Friday, December 26, 2003

Deakin University – the logical site for Melbourne’s next flood-cum-mega-dam

The holes in the agument put in this letter to the editor by Robin Shaw, a professor of marketing at Deakin University are just too manifold.

I won’t even address the science or economics of building ever-more dams. The closest analogy Shaw that gives – of ever-more power stations effectively making electricity an unlimited resource – is obviously just wrong, indeed farcically so, in the post-Enron and California (= the world’s most affluent 20m+ enclave) power-crisis era.

Perhaps I shouldn’t say this, but Shaw is, and could only be, a baby boomer (and probably a 4WDing one at that) to be making such ludicrous arguments, all without a trace of humour or taking-the-piss, as far as I can tell.

Consistent with his use-it-all-up-now and fuck-the-planet ethics, the prof’s own research profile is a paragon of intra-boomer sustainability and thrift. All his last-year’s output is co-authored, with the prof’s name last. If you’re not familiar with academic conventions here, a senior last-named author means that this person usually did nothing in the research or writing-up of the article. In other words, Shaw waited until Boxing Day to pen his first and last public words for the year (none of his students or junior staff would be stupid enough to have “co-authored” such a shite and embarrassing letter).

“Are we too infantile to not sweep lazy, fuckwit boomers like Shaw from their senior academic sinecures?” Apparently, yes.

Update 29 December 2003

As John Quiggin’s comment points out, Robin Shaw’s stellar co-authorship performance may have a relatively innocent explanation, with his academic discipline’s convention ordering co-authors by the alphabet alone.

While such a convention may indeed apply to some disciplines (John cites economics as an example), it doesn’t seem to apply to Shaw’s. His research profile has him last irrespective of alphabetical order, apart from one case of being the penultimate author in a foursome, and – wait for it – one instance of being the lead author. However, with this sole lead-author credit being the collected “Proceedings of the Australian and New Zealand Marketing Academy Conference 2002” – individual conference papers are counted as separate publications – the apparent exception amounts to nil, in terms of Shaw actually putting his own pen to paper.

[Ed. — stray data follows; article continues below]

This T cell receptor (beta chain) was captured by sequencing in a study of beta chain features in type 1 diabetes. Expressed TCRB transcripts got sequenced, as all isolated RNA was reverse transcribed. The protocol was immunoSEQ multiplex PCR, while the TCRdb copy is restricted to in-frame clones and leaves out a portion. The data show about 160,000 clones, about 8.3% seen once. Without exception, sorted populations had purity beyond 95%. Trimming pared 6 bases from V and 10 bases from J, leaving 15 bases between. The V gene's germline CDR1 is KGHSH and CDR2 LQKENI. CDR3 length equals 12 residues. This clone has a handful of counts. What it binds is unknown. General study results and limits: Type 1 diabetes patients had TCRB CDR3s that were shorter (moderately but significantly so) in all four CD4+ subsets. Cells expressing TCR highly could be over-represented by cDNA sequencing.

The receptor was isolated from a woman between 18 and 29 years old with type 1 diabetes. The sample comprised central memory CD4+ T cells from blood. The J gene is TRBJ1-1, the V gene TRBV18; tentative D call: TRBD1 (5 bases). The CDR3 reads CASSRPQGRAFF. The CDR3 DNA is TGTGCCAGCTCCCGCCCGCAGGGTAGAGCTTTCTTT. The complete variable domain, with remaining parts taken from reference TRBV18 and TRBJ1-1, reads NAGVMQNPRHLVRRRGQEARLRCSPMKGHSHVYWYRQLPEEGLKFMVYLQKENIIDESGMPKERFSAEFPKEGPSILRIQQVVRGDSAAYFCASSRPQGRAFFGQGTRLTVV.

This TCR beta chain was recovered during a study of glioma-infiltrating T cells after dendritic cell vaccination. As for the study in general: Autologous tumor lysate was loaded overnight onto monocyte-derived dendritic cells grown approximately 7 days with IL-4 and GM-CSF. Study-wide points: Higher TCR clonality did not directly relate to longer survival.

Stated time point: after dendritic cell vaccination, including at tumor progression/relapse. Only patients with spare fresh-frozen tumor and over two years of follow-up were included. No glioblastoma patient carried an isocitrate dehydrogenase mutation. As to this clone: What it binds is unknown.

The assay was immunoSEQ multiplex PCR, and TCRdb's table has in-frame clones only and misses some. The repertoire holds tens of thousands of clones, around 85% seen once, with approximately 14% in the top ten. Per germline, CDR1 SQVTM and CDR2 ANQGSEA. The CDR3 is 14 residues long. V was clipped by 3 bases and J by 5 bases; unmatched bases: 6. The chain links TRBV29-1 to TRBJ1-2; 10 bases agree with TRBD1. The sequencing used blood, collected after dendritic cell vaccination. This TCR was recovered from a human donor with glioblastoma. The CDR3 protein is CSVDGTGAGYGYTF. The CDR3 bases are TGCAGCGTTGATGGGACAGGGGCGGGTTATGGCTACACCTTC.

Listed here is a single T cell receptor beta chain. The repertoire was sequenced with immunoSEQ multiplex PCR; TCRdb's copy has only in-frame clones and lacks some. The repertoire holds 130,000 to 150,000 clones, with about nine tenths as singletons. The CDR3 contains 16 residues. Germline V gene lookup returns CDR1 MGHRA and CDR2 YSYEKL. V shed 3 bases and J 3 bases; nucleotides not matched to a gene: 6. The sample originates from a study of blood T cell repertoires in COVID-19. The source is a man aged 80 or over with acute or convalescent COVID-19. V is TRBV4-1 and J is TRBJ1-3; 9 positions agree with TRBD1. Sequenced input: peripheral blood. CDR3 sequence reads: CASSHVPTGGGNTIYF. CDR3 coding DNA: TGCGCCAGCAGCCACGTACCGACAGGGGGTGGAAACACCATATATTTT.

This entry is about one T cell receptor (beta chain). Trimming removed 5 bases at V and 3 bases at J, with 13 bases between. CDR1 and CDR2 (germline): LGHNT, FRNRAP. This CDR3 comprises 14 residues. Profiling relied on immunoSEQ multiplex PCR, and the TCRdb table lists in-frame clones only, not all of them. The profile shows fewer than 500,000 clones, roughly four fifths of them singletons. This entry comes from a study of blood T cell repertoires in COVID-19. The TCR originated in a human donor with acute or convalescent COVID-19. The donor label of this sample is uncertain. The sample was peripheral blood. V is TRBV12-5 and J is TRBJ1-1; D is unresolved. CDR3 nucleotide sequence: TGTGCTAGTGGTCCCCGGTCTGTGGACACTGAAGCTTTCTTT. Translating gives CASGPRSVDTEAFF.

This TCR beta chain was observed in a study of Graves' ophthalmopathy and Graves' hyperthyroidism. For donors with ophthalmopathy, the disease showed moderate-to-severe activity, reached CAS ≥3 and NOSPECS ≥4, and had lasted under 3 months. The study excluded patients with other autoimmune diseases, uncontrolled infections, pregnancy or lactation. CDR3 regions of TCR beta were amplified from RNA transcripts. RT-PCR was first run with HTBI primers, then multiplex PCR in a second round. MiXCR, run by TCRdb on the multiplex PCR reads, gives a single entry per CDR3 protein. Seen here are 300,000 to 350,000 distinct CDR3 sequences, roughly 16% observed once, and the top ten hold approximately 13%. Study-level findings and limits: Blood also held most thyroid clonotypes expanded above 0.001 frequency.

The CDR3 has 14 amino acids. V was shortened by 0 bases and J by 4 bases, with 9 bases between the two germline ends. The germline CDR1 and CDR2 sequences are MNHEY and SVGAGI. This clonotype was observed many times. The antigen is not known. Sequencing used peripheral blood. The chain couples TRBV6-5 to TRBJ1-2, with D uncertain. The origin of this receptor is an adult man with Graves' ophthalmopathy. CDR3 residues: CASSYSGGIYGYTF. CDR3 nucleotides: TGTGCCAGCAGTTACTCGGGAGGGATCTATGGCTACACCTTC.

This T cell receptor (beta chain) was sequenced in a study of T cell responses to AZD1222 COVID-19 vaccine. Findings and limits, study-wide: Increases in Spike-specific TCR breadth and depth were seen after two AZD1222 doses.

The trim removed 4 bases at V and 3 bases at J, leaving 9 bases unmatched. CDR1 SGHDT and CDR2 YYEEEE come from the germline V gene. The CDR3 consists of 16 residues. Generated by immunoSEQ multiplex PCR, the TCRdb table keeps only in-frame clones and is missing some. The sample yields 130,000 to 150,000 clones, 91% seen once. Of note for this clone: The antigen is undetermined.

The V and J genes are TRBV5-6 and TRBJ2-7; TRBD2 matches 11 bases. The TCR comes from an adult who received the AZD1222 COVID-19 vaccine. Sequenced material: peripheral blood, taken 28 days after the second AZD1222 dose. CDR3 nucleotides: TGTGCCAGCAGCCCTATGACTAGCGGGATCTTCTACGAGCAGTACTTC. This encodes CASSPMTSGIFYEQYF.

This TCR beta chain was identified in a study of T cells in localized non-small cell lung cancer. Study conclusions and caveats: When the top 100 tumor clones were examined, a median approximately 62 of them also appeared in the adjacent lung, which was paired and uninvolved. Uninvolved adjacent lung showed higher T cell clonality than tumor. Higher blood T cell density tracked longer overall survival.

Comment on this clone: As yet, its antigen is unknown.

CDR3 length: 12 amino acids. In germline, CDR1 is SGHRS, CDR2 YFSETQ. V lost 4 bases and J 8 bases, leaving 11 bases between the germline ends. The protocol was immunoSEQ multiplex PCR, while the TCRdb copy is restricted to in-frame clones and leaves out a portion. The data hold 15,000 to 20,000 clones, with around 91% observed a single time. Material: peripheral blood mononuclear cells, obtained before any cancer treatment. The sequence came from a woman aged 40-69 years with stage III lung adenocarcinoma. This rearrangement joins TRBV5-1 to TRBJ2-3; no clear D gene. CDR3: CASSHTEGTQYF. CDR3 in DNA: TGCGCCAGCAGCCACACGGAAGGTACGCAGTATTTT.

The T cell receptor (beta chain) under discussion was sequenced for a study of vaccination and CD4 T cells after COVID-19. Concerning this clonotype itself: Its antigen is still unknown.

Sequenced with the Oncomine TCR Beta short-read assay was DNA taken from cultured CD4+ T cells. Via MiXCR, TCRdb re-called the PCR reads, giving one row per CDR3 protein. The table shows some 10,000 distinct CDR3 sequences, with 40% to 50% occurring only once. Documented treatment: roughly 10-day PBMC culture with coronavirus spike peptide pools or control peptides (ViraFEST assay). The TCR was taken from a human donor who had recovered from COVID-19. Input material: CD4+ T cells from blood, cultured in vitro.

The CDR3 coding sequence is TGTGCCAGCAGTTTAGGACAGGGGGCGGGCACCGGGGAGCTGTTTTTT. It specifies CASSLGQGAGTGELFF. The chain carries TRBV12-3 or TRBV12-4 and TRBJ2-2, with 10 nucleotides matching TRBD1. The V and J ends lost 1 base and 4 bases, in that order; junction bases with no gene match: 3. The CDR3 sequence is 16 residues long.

Thinking more about the substance of Shaw’s argument, it strikes me that “unlimited” tap water is an interesting resource, in that a private individual can largely “DIY” what Shaw wants – through tanks or bores – so bypassing the public utilities that Shaw finds so meddlesome.

As to why Shaw (presumably) won’t put his money where his mouth here is another interesting question. Based on his research output record, it would seem that Shaw’s ideal would be for his neighbours to stump up the coast of tanks or bores, and (only) then would Shaw come to some kind of “sharing” arrangement, of the boomer prerogative variety (as mandated and seen in just about every Australian workplace).

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